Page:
Obama ready to throw his weight at the BcS?

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Out of all the critics of the BcS — and there are many — there’s none that wield more power than The First Fan, President Barack Obama.

Shortly after he was elected in November of 2008, Pres. Obama said during a 60 Minutes interview that he was a proponent of a playoff system and would “throw my weight around a little bit” upon taking office.

“If you’ve got a bunch of teams who play throughout the season and many of them have one loss or two losses, there’s no clear, decisive winner,” Obama said during the interview. “We should be creating a playoff system.”

While The President has been forced to deal with, ahem, a couple of slightly more pressing issues since moving into 1600 Pennsylvania Avenue, it looks like his administration may be carving out a little bit of time to deal with the inequities of the current system used to determine a national champion.

The Associated Press has obtained a copy of a letter from Assistant Attorney General Ronald Welch to Utah Senator Orrin Hatch, in which Welch states the Justice Department is looking at the option of opening an investigation into the BcS in order to determine whether the cartel group violate antitrust laws.

During Hatch’s hearing last July, the senator blasted the “arrogance” of the BcS and strongly intimated both during and after the proceedings that the Justice Department should become involved.

“Frankly, there’s an arrogance about the BCS that just drives me nuts,” Hatch said at the time. “Hopefully this hearing will open the door to have some people reconsider their positions. And if nothing else, the Justice Department ought to be looking at this.”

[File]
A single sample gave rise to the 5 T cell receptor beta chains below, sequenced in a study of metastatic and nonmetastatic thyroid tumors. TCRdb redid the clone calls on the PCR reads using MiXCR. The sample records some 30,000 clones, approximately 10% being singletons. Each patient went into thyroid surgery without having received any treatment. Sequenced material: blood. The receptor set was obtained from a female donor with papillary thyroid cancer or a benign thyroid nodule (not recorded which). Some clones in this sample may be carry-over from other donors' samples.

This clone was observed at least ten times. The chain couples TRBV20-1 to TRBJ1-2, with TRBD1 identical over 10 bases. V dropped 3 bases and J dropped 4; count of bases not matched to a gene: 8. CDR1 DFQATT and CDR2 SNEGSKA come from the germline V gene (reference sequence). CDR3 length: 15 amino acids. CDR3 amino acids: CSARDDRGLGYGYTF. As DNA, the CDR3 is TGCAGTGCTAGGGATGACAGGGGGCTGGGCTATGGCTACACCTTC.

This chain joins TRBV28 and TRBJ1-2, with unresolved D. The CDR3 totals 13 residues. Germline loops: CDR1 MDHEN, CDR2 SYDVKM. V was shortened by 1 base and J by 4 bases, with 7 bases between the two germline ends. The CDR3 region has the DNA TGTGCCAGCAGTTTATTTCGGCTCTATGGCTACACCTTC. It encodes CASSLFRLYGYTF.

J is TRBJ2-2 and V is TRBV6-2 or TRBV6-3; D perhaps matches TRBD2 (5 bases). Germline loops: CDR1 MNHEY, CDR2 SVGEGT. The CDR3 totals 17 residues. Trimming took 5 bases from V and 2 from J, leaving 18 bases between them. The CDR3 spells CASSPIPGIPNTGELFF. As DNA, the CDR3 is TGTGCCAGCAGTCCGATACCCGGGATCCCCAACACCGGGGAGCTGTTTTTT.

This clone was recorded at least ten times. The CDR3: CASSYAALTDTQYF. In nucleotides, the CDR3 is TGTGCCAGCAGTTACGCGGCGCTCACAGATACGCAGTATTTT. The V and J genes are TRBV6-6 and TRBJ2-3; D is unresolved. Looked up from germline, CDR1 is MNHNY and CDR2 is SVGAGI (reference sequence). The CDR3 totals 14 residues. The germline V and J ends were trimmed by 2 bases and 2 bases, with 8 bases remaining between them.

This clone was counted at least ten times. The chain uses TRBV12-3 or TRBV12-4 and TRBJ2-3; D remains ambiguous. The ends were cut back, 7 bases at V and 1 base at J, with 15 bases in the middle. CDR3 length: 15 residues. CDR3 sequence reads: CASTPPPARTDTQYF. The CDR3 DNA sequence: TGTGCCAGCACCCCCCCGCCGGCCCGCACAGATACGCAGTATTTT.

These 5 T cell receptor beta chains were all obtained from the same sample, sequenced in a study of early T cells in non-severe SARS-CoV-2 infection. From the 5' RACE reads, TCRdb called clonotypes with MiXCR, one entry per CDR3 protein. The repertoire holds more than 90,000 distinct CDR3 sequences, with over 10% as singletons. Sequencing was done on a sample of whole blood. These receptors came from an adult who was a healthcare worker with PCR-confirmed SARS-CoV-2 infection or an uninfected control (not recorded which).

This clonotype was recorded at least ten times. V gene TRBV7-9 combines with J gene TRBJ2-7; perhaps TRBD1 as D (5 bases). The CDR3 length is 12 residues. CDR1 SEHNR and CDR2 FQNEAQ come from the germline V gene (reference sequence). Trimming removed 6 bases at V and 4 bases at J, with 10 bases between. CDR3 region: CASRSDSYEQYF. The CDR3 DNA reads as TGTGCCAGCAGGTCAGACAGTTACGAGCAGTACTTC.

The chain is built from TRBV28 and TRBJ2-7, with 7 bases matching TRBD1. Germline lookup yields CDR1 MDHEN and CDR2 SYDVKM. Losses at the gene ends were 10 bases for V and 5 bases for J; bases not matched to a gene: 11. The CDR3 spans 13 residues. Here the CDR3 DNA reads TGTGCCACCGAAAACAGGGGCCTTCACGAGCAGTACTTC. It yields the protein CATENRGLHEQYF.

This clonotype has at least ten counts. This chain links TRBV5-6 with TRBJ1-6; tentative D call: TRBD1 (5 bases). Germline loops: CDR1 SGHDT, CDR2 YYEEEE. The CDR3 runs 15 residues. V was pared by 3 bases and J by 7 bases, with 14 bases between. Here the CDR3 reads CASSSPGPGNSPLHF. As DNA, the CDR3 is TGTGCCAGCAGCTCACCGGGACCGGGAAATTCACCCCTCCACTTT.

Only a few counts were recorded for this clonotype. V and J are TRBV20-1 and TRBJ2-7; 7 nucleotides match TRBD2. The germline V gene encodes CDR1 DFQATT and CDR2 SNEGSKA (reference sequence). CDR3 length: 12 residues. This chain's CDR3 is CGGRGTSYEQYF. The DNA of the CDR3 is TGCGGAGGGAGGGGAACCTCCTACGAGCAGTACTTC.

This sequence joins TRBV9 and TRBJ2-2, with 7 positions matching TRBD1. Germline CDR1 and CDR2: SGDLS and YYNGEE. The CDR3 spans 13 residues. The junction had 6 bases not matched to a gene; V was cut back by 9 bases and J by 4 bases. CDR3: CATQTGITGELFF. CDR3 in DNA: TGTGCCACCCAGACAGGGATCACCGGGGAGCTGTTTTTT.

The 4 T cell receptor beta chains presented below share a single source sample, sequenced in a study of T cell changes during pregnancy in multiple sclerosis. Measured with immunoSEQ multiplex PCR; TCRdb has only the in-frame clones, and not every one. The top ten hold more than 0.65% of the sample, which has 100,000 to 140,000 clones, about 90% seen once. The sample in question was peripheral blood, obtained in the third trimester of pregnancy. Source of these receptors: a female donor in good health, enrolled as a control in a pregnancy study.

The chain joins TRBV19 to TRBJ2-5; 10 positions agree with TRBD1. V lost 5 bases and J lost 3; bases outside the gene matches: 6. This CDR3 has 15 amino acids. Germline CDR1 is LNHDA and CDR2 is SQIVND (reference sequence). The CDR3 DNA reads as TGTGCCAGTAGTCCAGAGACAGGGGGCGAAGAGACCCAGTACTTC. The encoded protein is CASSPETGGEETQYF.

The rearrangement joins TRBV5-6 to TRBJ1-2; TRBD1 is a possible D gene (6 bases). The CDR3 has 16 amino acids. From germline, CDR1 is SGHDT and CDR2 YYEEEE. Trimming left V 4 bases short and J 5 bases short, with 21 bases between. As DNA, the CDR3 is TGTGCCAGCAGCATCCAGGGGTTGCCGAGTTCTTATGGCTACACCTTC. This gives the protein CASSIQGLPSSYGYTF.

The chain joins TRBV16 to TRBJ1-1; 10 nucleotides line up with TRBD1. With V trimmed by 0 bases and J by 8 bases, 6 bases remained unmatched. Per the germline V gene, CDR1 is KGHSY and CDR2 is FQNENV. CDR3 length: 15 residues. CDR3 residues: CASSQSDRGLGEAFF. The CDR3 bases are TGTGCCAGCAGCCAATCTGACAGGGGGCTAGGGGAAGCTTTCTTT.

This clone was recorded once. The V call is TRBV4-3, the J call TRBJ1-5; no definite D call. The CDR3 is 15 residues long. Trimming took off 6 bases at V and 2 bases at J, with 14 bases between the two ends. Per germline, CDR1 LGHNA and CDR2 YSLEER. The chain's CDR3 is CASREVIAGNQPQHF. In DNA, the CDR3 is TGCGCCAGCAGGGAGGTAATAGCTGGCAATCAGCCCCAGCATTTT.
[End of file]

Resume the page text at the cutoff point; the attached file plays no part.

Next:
Welch also stated that the administration is looking at several other options, one of which would be charging the Federal Trade Commission to “review the legality of the BcS under consumer protection laws.”

For all of the clout the Senate and House hearings that were held last summer carried, there was — and still is — really only one thing that could potentially force the BcS back on its heels enough to make it more amenable to a playoff system.  And that one thing would be Obama following through on his “threat” and having his administration — particularly the Justice Department — throw the weight of the Oval Office around a little bit.

Hopefully, the threat of that “little bit” will be enough to force the BcS to do what the majority of fans want, and that’s to give everyone a playoff system to determine a national champion.

Ya know, the way they do in every other major collegiate sport.

Either way, you go Obama.  Here’s hoping for change that most college football fans can believe in.

East Carolina mourns loss of former Pirate Domonique Lennon in fatal shooting

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The extended Eastern Carolina football family is in mourning following the passing of one of their own.

Over the weekend, Domonique Lennon was shot and killed following an incident outside of a Raleigh, NC restaurant. He was just 24 years old.

Witnesses described hearing upwards of 15 gunshots, with police arriving at 9:45 p.m. Friday night. No suspect or suspects are in custody as police continue to investigate the fatal shooting, which they believe involved more than one shooter.

It’s unknown if Lennon was the target or just caught up in the crossfire.

Lennon played defensive back for the Pirates from 2011-15. He played in 26 games his last two seasons with ECU, starting 14 of those contests in 2014.